We’ve all been there – our furry best friend snuck a snack from the kitchen cabinet again wreaking panic and most likely leaving a mess. It is widely known that chocolate, grapes, and chicken bones among other human foods are harmful to dogs, but what if your dog gets into your stash or eats cannabutter?
The THC that we all know and love is poisonous to most domestic pets. Whether through direct ingestion, second-hand smoke or the consumption of foods (edibles) containing THC, your pet could experience moderate to severe toxicity.
Depending on the size and age of your dog, and type of exposure, marijuana poisoning can put a serious strain on the liver, lungs, muscle fibres and nervous system.
Pet Poison Helpline lists these as common symptoms:
- low heart rate
- low blood pressure
- pupil dilation
More severe cases can lead to:
Symptoms can begin between 5 minutes and 3 hours after consumption and typically result in lethargic behaviours, alternatively it can cause hyperactivity and anxiety. Despite being an anti-emetic substance, THC can cause your pet to vomit so be careful that your dog doesn’t asphyxiate from its own excretions.
How much is too much?
Edible medical marijuana products tend to be more dangerous due to the large concentration of THC used in them. The Journal of Veterinary and Human Toxicology found that the minimum dosage that can lead to signs of intoxication is 84.7mg/kg. Plainly that means my cute, miniature poodle would begin experiencing its high after ingesting about 6g. While there is a high margin of safety and a lethal dose is 3g/kg, this is by no means an invitation to feed my poodle 5.9g to “see what happens.”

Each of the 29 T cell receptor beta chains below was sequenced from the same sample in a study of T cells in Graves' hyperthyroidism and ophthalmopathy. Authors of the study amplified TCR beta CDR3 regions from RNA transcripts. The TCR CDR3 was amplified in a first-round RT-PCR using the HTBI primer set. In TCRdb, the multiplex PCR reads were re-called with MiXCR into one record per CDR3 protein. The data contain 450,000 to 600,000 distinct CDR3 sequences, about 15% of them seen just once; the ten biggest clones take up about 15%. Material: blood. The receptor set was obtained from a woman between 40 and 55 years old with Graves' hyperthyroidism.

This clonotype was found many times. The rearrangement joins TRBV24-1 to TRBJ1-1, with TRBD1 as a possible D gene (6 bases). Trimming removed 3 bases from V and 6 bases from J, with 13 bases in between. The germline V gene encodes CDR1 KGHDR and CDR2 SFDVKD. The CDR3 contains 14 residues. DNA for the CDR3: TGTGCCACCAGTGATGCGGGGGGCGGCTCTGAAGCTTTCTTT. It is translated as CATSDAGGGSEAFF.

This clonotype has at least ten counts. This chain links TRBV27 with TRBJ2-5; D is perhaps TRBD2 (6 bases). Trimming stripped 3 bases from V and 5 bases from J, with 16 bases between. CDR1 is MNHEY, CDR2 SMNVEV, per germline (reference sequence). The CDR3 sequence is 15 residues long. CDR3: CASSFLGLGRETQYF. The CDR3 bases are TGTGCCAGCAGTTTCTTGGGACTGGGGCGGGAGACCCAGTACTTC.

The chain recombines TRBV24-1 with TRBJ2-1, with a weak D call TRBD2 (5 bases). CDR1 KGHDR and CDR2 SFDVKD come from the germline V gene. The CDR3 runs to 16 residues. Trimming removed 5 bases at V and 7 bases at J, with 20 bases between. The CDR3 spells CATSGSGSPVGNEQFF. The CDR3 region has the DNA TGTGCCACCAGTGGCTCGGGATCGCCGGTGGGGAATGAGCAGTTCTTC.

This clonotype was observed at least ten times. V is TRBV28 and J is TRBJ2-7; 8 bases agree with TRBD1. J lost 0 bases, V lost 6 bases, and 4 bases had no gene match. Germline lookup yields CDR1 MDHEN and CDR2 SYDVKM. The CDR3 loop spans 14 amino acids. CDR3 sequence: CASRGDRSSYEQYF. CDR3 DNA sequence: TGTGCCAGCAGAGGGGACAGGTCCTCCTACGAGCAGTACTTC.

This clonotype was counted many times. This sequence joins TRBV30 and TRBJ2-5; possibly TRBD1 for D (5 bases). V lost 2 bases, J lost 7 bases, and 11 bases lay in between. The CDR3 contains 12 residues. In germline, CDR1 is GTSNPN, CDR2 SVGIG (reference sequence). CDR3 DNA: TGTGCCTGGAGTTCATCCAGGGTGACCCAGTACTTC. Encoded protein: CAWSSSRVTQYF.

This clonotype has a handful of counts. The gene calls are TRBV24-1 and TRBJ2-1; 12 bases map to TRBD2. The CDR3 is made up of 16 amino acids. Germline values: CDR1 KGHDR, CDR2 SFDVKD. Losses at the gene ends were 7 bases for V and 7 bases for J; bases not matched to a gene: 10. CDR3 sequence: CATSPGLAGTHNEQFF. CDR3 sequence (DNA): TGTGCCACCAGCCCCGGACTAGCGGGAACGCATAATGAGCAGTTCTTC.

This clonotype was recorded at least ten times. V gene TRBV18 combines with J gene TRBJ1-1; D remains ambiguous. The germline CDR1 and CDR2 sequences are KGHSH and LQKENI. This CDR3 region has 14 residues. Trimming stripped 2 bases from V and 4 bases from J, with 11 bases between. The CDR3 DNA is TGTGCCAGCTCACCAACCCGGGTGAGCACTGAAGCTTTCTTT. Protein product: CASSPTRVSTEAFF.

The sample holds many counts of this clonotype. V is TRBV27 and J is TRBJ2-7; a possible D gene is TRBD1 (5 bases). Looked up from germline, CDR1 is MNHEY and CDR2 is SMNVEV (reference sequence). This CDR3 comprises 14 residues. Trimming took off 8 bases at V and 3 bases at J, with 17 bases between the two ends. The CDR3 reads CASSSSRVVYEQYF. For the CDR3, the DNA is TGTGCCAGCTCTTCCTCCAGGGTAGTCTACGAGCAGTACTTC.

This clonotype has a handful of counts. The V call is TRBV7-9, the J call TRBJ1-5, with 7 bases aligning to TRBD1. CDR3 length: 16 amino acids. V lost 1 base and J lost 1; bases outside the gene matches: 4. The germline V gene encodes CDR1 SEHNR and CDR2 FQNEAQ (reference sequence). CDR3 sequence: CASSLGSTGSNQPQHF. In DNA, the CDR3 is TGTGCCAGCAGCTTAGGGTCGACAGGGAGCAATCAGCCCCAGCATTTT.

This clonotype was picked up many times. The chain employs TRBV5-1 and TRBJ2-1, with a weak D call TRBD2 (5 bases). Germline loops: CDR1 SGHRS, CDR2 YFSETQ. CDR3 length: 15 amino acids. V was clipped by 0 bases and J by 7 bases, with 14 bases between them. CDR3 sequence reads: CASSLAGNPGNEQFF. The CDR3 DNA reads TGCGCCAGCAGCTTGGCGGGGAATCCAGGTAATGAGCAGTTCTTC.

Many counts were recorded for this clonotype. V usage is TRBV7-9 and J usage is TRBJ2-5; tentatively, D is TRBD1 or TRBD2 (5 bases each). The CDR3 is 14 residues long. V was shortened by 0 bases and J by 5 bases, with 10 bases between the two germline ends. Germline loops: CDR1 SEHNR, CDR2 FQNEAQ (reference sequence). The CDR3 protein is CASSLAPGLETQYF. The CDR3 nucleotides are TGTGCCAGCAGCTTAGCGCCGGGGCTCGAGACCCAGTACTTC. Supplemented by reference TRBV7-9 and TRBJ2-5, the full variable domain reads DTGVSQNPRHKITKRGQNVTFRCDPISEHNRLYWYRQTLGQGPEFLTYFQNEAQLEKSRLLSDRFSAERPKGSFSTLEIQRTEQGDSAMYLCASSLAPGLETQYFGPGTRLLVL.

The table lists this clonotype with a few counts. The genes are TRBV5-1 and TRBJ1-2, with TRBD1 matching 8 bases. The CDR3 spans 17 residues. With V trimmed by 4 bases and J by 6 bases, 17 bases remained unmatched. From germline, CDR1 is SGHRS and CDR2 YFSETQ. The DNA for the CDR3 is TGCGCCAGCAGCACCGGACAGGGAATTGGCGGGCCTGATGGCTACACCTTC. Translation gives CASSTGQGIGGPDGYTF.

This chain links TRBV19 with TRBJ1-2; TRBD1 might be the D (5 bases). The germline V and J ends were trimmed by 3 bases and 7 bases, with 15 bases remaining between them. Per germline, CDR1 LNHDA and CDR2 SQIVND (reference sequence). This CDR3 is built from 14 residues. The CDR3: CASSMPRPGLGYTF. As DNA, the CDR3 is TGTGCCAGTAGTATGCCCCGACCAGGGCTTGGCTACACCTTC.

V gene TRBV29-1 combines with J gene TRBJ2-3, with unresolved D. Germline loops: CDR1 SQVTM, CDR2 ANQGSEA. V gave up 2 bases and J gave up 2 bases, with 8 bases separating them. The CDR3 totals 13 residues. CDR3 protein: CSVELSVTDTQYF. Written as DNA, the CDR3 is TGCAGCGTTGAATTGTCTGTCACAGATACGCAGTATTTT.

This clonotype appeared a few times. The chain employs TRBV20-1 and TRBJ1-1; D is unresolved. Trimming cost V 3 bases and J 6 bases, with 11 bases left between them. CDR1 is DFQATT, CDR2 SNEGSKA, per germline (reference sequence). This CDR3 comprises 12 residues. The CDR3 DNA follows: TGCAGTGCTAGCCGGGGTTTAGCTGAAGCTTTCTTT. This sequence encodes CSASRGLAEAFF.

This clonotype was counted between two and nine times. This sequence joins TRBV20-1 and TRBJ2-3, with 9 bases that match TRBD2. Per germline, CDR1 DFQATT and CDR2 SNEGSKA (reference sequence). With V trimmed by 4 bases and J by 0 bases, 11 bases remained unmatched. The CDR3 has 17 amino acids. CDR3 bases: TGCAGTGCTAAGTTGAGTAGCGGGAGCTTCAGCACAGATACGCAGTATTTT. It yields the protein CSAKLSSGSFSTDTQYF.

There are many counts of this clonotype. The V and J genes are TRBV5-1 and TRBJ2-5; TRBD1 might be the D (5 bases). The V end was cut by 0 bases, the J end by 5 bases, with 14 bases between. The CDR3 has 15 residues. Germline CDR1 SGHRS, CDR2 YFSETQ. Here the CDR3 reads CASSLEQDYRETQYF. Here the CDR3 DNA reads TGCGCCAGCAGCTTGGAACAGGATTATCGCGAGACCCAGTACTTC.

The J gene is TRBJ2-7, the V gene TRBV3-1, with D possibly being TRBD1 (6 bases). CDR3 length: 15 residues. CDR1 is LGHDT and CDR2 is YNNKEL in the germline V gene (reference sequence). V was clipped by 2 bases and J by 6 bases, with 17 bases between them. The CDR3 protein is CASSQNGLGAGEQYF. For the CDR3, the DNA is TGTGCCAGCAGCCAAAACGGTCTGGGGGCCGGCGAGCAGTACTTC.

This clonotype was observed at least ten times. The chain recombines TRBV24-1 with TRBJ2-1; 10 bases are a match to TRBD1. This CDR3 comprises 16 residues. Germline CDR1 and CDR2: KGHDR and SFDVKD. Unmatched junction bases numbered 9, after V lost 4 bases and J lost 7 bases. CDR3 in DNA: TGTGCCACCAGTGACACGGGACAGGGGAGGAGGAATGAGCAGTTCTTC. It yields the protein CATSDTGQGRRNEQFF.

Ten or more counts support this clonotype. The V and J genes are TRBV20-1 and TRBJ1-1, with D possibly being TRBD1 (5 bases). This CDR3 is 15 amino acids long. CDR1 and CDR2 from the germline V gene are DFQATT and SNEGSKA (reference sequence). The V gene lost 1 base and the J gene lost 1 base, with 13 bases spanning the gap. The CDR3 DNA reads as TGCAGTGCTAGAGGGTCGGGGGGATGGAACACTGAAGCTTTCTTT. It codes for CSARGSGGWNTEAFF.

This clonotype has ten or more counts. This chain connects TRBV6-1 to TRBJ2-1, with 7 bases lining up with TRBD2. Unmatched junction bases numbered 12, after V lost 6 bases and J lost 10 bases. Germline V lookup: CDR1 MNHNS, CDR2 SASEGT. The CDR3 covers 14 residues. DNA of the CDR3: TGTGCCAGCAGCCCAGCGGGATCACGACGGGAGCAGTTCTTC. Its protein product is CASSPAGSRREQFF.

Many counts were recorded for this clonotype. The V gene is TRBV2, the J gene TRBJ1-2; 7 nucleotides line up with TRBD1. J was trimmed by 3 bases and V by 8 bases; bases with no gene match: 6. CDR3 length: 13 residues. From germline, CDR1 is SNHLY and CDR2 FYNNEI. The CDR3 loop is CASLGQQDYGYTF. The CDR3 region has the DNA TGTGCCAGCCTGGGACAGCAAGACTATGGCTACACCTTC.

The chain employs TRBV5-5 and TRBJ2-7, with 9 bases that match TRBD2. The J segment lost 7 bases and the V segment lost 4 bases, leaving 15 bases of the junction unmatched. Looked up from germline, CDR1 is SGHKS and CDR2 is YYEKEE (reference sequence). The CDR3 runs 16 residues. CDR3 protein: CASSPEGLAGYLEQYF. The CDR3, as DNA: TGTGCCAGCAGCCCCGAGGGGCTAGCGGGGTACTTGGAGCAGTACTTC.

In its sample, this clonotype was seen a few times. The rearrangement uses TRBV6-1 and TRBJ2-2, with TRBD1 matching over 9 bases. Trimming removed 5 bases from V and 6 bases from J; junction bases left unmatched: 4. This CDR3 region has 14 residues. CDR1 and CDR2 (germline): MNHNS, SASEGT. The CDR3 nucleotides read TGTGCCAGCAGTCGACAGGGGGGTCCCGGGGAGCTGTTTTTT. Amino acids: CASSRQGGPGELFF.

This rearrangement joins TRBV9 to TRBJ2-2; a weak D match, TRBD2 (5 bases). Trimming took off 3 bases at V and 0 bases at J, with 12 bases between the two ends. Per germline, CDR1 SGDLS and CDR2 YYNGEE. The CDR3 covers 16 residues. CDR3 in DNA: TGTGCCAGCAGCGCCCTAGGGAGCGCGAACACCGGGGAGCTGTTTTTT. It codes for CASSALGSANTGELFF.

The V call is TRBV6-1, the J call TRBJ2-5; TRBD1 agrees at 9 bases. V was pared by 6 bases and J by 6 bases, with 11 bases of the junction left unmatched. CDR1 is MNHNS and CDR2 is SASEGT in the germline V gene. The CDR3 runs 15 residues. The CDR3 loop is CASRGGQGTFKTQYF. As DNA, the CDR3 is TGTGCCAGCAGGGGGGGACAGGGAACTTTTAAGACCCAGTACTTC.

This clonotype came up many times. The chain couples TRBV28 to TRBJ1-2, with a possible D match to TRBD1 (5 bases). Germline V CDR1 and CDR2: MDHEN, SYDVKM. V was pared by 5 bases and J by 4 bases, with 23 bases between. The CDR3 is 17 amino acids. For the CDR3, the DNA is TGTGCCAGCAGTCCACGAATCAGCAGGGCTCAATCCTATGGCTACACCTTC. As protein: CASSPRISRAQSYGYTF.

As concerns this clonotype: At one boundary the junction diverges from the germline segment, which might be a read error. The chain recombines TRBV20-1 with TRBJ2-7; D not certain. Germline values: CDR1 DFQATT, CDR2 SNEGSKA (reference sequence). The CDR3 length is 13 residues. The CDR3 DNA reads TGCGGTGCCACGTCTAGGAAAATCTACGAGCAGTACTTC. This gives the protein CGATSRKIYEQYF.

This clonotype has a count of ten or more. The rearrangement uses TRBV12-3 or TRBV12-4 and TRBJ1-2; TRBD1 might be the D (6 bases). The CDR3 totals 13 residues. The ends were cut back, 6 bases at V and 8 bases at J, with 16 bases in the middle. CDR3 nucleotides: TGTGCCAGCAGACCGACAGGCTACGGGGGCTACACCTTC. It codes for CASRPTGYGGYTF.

Ingestion can also be life threatening, although most experiences result in a “bad trip.”
According to The Denver Post dogs love the smell and taste of marijuana despite its toxicity. Particularly dangerous are butter and edibles containing butter as dogs are naturally attracted to fat-laden products too.
What do I do now?
If your dog has taken a bit of the good stuff here’s what you can do:
- Induce vomiting
Depending on how much your furry friend consumed, inducing vomiting may be the solution. Before your dog starts to experience symptoms (ideally within 30 minutes), inducing vomiting is encouraged. Go to your vet for vomit-inducing drugs or activated charcoal that is used to treat poisoning. Beware that vomit should detox the system but asphyxiation is possible so watch your pet closely.
- Do nothing
Inducing vomiting can be expensive and not to mention scary. If symptoms are unclear and very little was consumed, the best antidote is to make them comfortable and leave out lots of water. Watch your dog for the next few days to make sure the condition doesn’t worsen and hide your stash.
The High side
As medical marijuana is beneficial to human health, it has its upside for canines as well. Small doses can be given to dogs for arthritis, anxiety, brain tumors, cancer and bowel disorders. Pet Medical Cannabis company Canna-Pet states that Cannabidiol (CBD), one of the cannabinoids found in cannabis, can also help relieve pain in several organs:
- bones & joints
Take home message: if you’re looking to lift your dog’s spirits, take him to a new dog park, visit the neighbor’s dog or give him a good belly rub instead. Don’t be fooled by those puppy-dog eyes, once they’ve had a taste, they will like it and they will ask for more, so stash the hash!
Image courtesy Whale Oil blog http://www.whaleoil.co.nz/2013/12/bet-wendyl-nissen-will-cats-dog/